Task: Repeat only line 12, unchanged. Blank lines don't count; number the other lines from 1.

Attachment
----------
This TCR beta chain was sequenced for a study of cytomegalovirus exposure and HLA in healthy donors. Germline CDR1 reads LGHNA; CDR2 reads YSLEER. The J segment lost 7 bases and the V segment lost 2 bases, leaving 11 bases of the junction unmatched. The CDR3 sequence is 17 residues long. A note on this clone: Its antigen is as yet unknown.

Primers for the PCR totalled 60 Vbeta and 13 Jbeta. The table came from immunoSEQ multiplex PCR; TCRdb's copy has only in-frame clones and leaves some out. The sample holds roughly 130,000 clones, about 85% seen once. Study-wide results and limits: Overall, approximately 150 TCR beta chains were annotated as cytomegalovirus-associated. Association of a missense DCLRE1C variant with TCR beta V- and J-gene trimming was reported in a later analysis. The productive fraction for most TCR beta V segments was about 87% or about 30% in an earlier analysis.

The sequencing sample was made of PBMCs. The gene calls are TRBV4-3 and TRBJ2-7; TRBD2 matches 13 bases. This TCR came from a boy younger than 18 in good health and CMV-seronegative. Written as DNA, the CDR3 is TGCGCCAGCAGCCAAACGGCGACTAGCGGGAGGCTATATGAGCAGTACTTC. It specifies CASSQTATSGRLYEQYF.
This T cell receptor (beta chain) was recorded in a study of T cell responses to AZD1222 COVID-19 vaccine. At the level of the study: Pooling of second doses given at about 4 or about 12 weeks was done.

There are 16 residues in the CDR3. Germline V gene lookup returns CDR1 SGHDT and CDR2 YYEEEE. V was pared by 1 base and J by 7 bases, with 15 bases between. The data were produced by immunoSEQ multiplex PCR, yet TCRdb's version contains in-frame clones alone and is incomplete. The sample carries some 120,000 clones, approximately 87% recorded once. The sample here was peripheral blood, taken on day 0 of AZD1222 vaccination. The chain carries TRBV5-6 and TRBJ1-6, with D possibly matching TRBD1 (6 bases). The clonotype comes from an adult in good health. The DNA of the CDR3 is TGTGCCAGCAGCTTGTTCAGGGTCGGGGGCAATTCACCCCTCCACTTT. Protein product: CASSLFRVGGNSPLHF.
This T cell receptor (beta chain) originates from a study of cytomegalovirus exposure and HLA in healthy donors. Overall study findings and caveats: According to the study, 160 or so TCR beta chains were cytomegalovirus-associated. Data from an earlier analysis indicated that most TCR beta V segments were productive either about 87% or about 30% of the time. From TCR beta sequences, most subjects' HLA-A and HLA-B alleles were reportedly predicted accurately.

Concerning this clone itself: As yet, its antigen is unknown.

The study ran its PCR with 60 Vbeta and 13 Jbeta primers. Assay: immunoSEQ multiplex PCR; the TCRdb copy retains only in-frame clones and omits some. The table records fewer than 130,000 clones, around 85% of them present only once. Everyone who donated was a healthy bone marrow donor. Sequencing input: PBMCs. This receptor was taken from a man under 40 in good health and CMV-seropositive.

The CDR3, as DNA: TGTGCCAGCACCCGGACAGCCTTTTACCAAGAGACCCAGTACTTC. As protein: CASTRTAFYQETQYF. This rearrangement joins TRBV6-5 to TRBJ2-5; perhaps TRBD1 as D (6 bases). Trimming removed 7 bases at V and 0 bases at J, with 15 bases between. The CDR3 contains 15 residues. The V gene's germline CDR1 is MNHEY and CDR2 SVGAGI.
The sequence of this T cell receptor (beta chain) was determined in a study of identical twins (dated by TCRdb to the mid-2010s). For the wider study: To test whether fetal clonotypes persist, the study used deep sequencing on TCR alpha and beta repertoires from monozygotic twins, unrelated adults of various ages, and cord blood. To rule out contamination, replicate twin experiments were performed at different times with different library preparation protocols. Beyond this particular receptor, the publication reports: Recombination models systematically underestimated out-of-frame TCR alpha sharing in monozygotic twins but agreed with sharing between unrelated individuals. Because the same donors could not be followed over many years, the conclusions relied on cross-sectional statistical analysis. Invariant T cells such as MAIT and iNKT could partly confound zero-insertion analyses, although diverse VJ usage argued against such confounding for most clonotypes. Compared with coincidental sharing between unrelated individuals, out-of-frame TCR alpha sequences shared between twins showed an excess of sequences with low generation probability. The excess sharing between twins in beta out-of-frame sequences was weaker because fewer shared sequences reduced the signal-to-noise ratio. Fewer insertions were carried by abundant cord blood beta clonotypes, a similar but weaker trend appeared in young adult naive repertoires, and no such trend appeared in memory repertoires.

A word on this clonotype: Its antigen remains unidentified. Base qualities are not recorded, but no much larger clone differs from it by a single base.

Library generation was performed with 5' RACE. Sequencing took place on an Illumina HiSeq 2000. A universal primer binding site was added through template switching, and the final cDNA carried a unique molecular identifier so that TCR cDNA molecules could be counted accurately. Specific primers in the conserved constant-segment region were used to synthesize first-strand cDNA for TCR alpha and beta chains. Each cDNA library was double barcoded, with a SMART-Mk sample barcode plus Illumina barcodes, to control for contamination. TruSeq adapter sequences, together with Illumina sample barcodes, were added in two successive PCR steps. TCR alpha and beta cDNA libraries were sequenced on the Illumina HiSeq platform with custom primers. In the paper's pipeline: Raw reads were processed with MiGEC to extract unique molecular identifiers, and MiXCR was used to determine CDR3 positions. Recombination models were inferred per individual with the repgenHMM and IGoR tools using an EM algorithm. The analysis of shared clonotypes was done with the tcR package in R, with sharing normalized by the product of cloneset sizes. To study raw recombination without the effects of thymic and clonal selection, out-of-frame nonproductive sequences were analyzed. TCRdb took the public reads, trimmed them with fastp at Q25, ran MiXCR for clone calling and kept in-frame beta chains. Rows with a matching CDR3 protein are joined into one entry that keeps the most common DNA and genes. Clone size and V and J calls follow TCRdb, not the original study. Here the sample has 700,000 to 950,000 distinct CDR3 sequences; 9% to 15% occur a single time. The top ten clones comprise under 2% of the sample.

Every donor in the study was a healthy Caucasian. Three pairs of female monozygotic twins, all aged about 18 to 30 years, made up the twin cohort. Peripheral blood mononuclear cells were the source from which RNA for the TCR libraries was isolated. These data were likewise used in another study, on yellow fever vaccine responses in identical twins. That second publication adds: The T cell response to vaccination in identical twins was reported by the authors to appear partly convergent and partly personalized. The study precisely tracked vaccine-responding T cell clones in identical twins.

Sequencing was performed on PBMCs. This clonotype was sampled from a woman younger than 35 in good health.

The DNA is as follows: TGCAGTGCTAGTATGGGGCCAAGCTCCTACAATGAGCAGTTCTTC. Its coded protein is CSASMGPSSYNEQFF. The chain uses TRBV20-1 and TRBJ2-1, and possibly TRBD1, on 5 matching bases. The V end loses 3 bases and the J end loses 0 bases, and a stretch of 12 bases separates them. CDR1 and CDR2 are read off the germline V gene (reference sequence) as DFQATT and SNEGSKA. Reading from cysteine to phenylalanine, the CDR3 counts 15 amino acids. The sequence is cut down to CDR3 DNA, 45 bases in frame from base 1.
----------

Library generation was performed with 5' RACE. Sequencing took place on an Illumina HiSeq 2000. A universal primer binding site was added through template switching, and the final cDNA carried a unique molecular identifier so that TCR cDNA molecules could be counted accurately. Specific primers in the conserved constant-segment region were used to synthesize first-strand cDNA for TCR alpha and beta chains. Each cDNA library was double barcoded, with a SMART-Mk sample barcode plus Illumina barcodes, to control for contamination. TruSeq adapter sequences, together with Illumina sample barcodes, were added in two successive PCR steps. TCR alpha and beta cDNA libraries were sequenced on the Illumina HiSeq platform with custom primers. In the paper's pipeline: Raw reads were processed with MiGEC to extract unique molecular identifiers, and MiXCR was used to determine CDR3 positions. Recombination models were inferred per individual with the repgenHMM and IGoR tools using an EM algorithm. The analysis of shared clonotypes was done with the tcR package in R, with sharing normalized by the product of cloneset sizes. To study raw recombination without the effects of thymic and clonal selection, out-of-frame nonproductive sequences were analyzed. TCRdb took the public reads, trimmed them with fastp at Q25, ran MiXCR for clone calling and kept in-frame beta chains. Rows with a matching CDR3 protein are joined into one entry that keeps the most common DNA and genes. Clone size and V and J calls follow TCRdb, not the original study. Here the sample has 700,000 to 950,000 distinct CDR3 sequences; 9% to 15% occur a single time. The top ten clones comprise under 2% of the sample.